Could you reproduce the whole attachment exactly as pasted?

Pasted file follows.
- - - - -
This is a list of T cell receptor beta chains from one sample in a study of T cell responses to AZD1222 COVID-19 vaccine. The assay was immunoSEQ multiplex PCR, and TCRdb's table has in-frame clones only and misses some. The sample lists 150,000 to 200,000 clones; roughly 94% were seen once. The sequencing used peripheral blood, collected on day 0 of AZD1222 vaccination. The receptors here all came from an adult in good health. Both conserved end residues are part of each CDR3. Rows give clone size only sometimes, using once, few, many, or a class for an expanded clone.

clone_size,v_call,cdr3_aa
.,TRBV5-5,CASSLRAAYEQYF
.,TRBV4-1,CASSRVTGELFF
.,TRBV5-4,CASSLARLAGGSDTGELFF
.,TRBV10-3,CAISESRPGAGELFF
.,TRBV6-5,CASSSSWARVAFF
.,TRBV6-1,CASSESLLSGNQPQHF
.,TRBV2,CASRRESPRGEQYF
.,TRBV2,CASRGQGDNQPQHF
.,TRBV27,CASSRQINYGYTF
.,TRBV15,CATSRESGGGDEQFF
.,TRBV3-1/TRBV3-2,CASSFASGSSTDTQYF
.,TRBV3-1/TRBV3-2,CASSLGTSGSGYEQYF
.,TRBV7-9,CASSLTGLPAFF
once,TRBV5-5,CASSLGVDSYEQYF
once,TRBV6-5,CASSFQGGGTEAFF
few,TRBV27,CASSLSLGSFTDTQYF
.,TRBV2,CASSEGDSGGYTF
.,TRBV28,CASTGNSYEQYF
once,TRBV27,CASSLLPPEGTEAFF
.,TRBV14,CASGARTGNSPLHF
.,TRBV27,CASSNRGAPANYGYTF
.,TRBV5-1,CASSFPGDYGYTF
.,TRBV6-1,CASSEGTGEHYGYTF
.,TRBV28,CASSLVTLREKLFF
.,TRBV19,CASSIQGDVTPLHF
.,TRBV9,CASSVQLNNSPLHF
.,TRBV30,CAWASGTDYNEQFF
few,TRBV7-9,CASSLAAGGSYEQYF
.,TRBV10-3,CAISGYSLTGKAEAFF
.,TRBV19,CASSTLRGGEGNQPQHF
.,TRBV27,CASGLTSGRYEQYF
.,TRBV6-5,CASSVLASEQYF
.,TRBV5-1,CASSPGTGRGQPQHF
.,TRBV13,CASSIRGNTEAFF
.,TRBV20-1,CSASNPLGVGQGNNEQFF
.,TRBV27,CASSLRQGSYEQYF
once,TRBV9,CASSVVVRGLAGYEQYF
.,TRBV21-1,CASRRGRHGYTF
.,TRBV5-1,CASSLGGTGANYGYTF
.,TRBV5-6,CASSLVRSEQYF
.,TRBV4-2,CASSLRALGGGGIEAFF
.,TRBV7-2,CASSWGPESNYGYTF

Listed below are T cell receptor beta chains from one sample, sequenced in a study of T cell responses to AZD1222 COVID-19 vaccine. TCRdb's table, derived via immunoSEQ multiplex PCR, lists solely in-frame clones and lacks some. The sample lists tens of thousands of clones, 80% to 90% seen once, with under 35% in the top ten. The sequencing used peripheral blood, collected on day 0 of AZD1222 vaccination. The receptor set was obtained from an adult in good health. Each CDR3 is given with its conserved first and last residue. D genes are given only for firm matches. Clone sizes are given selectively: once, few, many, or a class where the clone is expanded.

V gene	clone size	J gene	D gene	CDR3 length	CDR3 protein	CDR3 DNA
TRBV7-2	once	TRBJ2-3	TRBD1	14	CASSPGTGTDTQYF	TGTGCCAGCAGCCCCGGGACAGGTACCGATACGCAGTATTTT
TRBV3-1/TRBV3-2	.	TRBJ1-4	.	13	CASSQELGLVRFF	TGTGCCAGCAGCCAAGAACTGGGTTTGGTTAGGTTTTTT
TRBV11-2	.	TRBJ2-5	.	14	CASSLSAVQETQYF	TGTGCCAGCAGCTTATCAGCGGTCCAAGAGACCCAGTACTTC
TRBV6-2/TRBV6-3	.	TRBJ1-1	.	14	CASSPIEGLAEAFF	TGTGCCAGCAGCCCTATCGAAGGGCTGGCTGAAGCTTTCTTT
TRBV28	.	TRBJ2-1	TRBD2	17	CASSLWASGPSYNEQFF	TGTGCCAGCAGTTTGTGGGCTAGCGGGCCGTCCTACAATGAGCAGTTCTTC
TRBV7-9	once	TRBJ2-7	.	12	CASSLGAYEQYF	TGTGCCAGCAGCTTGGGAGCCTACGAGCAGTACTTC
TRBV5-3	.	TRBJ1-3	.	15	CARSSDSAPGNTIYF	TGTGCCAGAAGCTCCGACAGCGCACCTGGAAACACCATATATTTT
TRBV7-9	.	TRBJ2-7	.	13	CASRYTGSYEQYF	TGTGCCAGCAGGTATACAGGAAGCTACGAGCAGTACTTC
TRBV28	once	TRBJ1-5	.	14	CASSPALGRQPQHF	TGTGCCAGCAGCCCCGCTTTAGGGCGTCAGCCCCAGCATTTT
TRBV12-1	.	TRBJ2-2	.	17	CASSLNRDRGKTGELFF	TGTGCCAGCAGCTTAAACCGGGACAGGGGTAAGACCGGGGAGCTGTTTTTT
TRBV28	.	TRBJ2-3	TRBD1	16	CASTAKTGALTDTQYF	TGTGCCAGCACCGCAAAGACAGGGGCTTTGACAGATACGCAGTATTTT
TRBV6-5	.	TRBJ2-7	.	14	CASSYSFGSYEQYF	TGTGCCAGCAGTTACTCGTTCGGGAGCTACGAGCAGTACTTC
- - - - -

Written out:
This is a list of T cell receptor beta chains from one sample in a study of T cell responses to AZD1222 COVID-19 vaccine. The assay was immunoSEQ multiplex PCR, and TCRdb's table has in-frame clones only and misses some. The sample lists 150,000 to 200,000 clones; roughly 94% were seen once. The sequencing used peripheral blood, collected on day 0 of AZD1222 vaccination. The receptors here all came from an adult in good health. Both conserved end residues are part of each CDR3. Rows give clone size only sometimes, using once, few, many, or a class for an expanded clone.

clone_size,v_call,cdr3_aa
.,TRBV5-5,CASSLRAAYEQYF
.,TRBV4-1,CASSRVTGELFF
.,TRBV5-4,CASSLARLAGGSDTGELFF
.,TRBV10-3,CAISESRPGAGELFF
.,TRBV6-5,CASSSSWARVAFF
.,TRBV6-1,CASSESLLSGNQPQHF
.,TRBV2,CASRRESPRGEQYF
.,TRBV2,CASRGQGDNQPQHF
.,TRBV27,CASSRQINYGYTF
.,TRBV15,CATSRESGGGDEQFF
.,TRBV3-1/TRBV3-2,CASSFASGSSTDTQYF
.,TRBV3-1/TRBV3-2,CASSLGTSGSGYEQYF
.,TRBV7-9,CASSLTGLPAFF
once,TRBV5-5,CASSLGVDSYEQYF
once,TRBV6-5,CASSFQGGGTEAFF
few,TRBV27,CASSLSLGSFTDTQYF
.,TRBV2,CASSEGDSGGYTF
.,TRBV28,CASTGNSYEQYF
once,TRBV27,CASSLLPPEGTEAFF
.,TRBV14,CASGARTGNSPLHF
.,TRBV27,CASSNRGAPANYGYTF
.,TRBV5-1,CASSFPGDYGYTF
.,TRBV6-1,CASSEGTGEHYGYTF
.,TRBV28,CASSLVTLREKLFF
.,TRBV19,CASSIQGDVTPLHF
.,TRBV9,CASSVQLNNSPLHF
.,TRBV30,CAWASGTDYNEQFF
few,TRBV7-9,CASSLAAGGSYEQYF
.,TRBV10-3,CAISGYSLTGKAEAFF
.,TRBV19,CASSTLRGGEGNQPQHF
.,TRBV27,CASGLTSGRYEQYF
.,TRBV6-5,CASSVLASEQYF
.,TRBV5-1,CASSPGTGRGQPQHF
.,TRBV13,CASSIRGNTEAFF
.,TRBV20-1,CSASNPLGVGQGNNEQFF
.,TRBV27,CASSLRQGSYEQYF
once,TRBV9,CASSVVVRGLAGYEQYF
.,TRBV21-1,CASRRGRHGYTF
.,TRBV5-1,CASSLGGTGANYGYTF
.,TRBV5-6,CASSLVRSEQYF
.,TRBV4-2,CASSLRALGGGGIEAFF
.,TRBV7-2,CASSWGPESNYGYTF

Listed below are T cell receptor beta chains from one sample, sequenced in a study of T cell responses to AZD1222 COVID-19 vaccine. TCRdb's table, derived via immunoSEQ multiplex PCR, lists solely in-frame clones and lacks some. The sample lists tens of thousands of clones, 80% to 90% seen once, with under 35% in the top ten. The sequencing used peripheral blood, collected on day 0 of AZD1222 vaccination. The receptor set was obtained from an adult in good health. Each CDR3 is given with its conserved first and last residue. D genes are given only for firm matches. Clone sizes are given selectively: once, few, many, or a class where the clone is expanded.

V gene	clone size	J gene	D gene	CDR3 length	CDR3 protein	CDR3 DNA
TRBV7-2	once	TRBJ2-3	TRBD1	14	CASSPGTGTDTQYF	TGTGCCAGCAGCCCCGGGACAGGTACCGATACGCAGTATTTT
TRBV3-1/TRBV3-2	.	TRBJ1-4	.	13	CASSQELGLVRFF	TGTGCCAGCAGCCAAGAACTGGGTTTGGTTAGGTTTTTT
TRBV11-2	.	TRBJ2-5	.	14	CASSLSAVQETQYF	TGTGCCAGCAGCTTATCAGCGGTCCAAGAGACCCAGTACTTC
TRBV6-2/TRBV6-3	.	TRBJ1-1	.	14	CASSPIEGLAEAFF	TGTGCCAGCAGCCCTATCGAAGGGCTGGCTGAAGCTTTCTTT
TRBV28	.	TRBJ2-1	TRBD2	17	CASSLWASGPSYNEQFF	TGTGCCAGCAGTTTGTGGGCTAGCGGGCCGTCCTACAATGAGCAGTTCTTC
TRBV7-9	once	TRBJ2-7	.	12	CASSLGAYEQYF	TGTGCCAGCAGCTTGGGAGCCTACGAGCAGTACTTC
TRBV5-3	.	TRBJ1-3	.	15	CARSSDSAPGNTIYF	TGTGCCAGAAGCTCCGACAGCGCACCTGGAAACACCATATATTTT
TRBV7-9	.	TRBJ2-7	.	13	CASRYTGSYEQYF	TGTGCCAGCAGGTATACAGGAAGCTACGAGCAGTACTTC
TRBV28	once	TRBJ1-5	.	14	CASSPALGRQPQHF	TGTGCCAGCAGCCCCGCTTTAGGGCGTCAGCCCCAGCATTTT
TRBV12-1	.	TRBJ2-2	.	17	CASSLNRDRGKTGELFF	TGTGCCAGCAGCTTAAACCGGGACAGGGGTAAGACCGGGGAGCTGTTTTTT
TRBV28	.	TRBJ2-3	TRBD1	16	CASTAKTGALTDTQYF	TGTGCCAGCACCGCAAAGACAGGGGCTTTGACAGATACGCAGTATTTT
TRBV6-5	.	TRBJ2-7	.	14	CASSYSFGSYEQYF	TGTGCCAGCAGTTACTCGTTCGGGAGCTACGAGCAGTACTTC